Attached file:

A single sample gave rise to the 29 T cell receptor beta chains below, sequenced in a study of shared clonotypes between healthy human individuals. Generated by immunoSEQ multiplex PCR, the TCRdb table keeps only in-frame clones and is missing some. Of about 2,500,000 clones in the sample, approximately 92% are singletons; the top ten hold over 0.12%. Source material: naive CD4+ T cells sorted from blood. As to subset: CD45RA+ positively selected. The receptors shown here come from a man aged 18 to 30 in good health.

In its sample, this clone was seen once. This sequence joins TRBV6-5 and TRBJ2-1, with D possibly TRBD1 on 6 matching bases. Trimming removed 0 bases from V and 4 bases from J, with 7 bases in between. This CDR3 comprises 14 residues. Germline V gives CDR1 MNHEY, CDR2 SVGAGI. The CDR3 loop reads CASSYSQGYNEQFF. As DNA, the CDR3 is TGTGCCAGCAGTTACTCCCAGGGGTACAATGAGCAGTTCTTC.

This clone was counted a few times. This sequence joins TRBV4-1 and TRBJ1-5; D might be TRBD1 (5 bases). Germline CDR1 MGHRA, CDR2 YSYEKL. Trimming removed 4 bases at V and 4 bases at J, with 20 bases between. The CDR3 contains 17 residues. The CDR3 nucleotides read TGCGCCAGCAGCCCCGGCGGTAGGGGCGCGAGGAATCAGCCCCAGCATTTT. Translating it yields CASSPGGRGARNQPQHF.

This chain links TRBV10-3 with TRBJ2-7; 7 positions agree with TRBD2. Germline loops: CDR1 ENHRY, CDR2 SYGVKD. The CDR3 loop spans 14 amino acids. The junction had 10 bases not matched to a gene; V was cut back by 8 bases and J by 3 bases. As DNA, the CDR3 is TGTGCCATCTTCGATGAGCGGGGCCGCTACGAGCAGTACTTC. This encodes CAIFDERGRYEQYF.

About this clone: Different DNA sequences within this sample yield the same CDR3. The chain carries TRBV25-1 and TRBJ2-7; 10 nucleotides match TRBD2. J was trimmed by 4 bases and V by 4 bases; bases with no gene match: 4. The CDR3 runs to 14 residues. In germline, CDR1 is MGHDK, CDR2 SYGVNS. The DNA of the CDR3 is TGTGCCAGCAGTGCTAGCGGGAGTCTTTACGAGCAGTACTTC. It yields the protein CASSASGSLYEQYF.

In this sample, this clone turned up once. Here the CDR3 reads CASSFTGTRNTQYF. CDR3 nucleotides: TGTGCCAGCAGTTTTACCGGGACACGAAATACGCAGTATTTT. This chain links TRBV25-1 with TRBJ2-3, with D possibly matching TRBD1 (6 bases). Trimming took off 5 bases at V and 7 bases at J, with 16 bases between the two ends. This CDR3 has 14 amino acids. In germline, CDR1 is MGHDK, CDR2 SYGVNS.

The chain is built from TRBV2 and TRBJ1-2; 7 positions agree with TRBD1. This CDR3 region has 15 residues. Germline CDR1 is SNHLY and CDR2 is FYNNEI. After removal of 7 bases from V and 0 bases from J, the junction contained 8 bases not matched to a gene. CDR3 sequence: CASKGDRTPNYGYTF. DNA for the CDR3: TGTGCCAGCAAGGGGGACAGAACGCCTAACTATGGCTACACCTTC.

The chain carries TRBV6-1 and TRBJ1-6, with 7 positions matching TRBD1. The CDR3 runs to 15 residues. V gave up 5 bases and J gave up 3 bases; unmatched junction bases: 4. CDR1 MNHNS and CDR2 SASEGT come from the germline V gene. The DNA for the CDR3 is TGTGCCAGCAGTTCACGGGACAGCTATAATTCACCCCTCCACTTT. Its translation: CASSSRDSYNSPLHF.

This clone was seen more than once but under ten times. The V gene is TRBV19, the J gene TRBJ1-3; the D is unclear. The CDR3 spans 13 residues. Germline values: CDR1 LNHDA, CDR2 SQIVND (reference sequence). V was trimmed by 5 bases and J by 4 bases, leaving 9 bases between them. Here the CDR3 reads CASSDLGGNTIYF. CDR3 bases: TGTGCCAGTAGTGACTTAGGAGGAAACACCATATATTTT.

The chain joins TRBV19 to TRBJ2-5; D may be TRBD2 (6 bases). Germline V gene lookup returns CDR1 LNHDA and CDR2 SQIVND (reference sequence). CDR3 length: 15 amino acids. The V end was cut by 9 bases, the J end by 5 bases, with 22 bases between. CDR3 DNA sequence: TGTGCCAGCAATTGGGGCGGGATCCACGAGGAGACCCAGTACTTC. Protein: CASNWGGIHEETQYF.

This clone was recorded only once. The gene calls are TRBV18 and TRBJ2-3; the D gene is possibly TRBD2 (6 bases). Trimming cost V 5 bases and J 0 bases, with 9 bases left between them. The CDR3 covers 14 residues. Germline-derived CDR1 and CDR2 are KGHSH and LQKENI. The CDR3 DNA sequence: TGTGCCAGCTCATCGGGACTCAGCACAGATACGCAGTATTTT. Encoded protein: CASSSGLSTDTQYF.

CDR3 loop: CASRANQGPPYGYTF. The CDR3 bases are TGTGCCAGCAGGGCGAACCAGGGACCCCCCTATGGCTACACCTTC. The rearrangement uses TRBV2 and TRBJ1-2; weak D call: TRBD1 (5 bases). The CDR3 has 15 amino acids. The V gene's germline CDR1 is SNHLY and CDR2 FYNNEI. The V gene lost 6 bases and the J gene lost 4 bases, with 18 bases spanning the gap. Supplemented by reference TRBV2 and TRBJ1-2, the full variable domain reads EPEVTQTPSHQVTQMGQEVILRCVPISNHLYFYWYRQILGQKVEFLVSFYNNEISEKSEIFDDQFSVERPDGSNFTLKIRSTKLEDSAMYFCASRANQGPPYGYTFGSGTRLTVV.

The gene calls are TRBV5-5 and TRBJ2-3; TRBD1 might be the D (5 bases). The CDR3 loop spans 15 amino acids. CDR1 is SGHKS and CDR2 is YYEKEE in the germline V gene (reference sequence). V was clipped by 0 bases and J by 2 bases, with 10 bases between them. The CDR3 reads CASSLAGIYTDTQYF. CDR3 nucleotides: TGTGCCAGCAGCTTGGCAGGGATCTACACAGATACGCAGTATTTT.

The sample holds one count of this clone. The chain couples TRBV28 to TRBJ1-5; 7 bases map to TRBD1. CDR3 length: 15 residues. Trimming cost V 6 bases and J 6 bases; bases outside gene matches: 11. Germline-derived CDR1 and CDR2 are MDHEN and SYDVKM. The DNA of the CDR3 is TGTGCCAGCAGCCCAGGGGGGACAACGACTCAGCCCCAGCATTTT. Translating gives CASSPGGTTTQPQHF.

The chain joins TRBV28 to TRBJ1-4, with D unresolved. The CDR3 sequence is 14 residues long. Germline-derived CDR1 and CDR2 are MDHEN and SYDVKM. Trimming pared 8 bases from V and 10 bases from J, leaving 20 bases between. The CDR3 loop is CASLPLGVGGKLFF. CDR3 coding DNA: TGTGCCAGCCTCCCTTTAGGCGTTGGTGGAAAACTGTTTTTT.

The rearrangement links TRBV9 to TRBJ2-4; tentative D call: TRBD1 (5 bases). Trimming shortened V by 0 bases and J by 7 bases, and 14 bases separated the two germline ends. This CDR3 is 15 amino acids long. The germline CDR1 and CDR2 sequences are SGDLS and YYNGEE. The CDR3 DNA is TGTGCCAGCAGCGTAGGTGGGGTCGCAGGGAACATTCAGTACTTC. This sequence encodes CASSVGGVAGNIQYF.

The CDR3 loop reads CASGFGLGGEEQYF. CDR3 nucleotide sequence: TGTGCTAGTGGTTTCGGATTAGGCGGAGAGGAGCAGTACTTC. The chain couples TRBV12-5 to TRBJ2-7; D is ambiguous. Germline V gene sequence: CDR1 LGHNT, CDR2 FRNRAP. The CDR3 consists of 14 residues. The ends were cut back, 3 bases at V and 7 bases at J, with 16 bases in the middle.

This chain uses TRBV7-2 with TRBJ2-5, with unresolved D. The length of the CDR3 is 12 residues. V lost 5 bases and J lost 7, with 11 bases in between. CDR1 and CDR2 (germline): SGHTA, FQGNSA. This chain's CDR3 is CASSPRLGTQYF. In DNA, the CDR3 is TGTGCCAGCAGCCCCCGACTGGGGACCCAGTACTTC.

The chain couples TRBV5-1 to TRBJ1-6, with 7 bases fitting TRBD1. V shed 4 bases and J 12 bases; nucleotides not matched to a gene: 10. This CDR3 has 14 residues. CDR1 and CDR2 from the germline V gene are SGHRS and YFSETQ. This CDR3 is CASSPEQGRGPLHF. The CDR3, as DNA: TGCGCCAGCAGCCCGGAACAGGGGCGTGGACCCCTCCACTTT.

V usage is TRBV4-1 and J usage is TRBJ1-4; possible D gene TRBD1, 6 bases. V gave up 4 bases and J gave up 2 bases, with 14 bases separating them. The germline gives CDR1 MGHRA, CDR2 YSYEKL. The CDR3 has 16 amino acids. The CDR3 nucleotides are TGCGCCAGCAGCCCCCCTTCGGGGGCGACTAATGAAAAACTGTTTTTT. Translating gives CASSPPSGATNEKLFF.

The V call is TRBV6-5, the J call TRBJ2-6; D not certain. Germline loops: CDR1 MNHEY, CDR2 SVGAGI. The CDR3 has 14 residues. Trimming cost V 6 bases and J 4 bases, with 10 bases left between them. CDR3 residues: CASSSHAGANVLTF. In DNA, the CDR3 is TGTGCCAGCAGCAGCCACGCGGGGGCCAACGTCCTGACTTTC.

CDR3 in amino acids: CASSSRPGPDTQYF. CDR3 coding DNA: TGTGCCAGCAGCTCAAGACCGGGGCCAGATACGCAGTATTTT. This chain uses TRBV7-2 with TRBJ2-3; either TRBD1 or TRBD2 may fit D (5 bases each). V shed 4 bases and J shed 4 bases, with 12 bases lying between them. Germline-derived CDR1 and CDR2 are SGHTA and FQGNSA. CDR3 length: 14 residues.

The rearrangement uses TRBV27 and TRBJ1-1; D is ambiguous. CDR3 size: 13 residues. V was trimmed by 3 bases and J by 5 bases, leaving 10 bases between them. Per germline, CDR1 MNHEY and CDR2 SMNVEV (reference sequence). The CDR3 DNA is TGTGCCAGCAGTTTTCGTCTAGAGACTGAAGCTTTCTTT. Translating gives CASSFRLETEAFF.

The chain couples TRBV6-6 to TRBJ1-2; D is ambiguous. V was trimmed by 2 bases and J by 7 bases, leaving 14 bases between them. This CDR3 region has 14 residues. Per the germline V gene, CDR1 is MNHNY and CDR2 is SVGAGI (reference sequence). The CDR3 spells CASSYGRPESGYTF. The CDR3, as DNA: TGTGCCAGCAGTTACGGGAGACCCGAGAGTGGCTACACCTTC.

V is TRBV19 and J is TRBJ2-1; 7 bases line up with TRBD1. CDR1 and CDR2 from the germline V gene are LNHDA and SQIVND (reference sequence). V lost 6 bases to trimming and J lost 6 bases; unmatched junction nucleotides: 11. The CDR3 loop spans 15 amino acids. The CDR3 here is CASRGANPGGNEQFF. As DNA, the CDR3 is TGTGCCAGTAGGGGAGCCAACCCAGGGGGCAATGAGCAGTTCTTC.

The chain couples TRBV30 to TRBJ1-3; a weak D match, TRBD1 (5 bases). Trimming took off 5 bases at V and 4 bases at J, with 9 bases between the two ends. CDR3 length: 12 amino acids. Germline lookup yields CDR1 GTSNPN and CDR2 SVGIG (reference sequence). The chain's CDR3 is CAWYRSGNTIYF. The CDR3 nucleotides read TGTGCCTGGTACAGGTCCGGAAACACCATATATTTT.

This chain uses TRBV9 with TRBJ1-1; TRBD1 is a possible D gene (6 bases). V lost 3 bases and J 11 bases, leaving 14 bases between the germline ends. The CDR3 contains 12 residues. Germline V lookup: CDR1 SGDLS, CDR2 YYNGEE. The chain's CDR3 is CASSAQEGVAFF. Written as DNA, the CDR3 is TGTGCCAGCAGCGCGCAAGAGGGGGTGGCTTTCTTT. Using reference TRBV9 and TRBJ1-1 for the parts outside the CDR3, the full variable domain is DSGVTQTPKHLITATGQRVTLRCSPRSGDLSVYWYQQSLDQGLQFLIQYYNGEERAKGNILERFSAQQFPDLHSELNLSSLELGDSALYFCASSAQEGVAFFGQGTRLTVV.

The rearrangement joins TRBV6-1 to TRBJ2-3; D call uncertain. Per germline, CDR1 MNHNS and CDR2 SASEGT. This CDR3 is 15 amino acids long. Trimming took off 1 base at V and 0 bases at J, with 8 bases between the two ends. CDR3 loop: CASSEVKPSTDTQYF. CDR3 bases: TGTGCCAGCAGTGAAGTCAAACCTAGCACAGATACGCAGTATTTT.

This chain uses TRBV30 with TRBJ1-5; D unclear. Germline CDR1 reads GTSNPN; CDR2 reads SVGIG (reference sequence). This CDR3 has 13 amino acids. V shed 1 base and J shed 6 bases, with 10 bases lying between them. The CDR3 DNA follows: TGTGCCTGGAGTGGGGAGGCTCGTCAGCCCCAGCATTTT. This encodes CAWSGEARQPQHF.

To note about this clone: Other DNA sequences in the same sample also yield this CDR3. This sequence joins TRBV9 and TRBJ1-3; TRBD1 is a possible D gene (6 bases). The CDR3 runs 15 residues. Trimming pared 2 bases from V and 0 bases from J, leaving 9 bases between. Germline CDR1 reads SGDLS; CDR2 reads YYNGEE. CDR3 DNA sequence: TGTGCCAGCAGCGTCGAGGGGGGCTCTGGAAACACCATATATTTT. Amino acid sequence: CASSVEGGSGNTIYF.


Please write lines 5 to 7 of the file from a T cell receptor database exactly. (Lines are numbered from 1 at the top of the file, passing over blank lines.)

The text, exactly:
About this clone: Different DNA sequences within this sample yield the same CDR3. The chain carries TRBV25-1 and TRBJ2-7; 10 nucleotides match TRBD2. J was trimmed by 4 bases and V by 4 bases; bases with no gene match: 4. The CDR3 runs to 14 residues. In germline, CDR1 is MGHDK, CDR2 SYGVNS. The DNA of the CDR3 is TGTGCCAGCAGTGCTAGCGGGAGTCTTTACGAGCAGTACTTC. It yields the protein CASSASGSLYEQYF.

In this sample, this clone turned up once. Here the CDR3 reads CASSFTGTRNTQYF. CDR3 nucleotides: TGTGCCAGCAGTTTTACCGGGACACGAAATACGCAGTATTTT. This chain links TRBV25-1 with TRBJ2-3, with D possibly matching TRBD1 (6 bases). Trimming took off 5 bases at V and 7 bases at J, with 16 bases between the two ends. This CDR3 has 14 amino acids. In germline, CDR1 is MGHDK, CDR2 SYGVNS.

The chain is built from TRBV2 and TRBJ1-2; 7 positions agree with TRBD1. This CDR3 region has 15 residues. Germline CDR1 is SNHLY and CDR2 is FYNNEI. After removal of 7 bases from V and 0 bases from J, the junction contained 8 bases not matched to a gene. CDR3 sequence: CASKGDRTPNYGYTF. DNA for the CDR3: TGTGCCAGCAAGGGGGACAGAACGCCTAACTATGGCTACACCTTC.